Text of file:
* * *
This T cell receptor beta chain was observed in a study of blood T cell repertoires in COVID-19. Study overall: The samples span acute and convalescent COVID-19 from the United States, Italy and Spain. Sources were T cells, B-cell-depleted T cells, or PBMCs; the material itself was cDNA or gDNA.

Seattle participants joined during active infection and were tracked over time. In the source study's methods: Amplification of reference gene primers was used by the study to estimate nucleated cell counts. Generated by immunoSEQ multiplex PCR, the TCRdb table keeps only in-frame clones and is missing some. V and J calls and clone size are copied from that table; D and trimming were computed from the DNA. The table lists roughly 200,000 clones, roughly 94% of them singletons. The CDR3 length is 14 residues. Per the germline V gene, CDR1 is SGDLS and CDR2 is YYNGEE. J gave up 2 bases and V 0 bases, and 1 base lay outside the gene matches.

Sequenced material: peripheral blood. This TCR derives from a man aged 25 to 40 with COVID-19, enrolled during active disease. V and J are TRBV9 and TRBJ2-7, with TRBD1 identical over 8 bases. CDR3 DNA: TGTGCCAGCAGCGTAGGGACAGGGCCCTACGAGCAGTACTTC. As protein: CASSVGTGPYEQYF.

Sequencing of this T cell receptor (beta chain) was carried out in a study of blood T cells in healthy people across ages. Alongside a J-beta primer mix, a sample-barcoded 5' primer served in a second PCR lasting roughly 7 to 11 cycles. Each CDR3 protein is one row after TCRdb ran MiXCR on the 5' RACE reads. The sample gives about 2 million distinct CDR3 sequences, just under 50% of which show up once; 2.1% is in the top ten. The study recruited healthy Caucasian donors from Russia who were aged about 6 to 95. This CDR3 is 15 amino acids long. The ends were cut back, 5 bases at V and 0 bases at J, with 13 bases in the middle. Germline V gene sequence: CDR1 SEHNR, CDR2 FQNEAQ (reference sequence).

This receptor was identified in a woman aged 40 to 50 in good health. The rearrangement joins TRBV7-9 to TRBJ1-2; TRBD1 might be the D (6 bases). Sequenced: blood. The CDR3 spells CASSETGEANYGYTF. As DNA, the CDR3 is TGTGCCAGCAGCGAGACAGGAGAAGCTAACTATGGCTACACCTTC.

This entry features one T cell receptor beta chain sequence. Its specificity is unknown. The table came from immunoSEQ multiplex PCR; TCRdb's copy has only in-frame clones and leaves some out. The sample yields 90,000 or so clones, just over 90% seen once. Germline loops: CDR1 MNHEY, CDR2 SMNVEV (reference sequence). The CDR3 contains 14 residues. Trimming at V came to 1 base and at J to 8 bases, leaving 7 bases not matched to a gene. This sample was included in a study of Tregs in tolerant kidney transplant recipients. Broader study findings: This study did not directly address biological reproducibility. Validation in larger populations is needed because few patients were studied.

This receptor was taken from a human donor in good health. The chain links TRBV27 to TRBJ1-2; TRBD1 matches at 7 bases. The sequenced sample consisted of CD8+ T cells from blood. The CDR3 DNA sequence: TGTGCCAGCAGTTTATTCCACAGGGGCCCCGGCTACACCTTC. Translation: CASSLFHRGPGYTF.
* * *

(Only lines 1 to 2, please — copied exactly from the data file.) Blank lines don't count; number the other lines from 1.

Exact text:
This T cell receptor beta chain was observed in a study of blood T cell repertoires in COVID-19. Study overall: The samples span acute and convalescent COVID-19 from the United States, Italy and Spain. Sources were T cells, B-cell-depleted T cells, or PBMCs; the material itself was cDNA or gDNA.

Seattle participants joined during active infection and were tracked over time. In the source study's methods: Amplification of reference gene primers was used by the study to estimate nucleated cell counts. Generated by immunoSEQ multiplex PCR, the TCRdb table keeps only in-frame clones and is missing some. V and J calls and clone size are copied from that table; D and trimming were computed from the DNA. The table lists roughly 200,000 clones, roughly 94% of them singletons. The CDR3 length is 14 residues. Per the germline V gene, CDR1 is SGDLS and CDR2 is YYNGEE. J gave up 2 bases and V 0 bases, and 1 base lay outside the gene matches.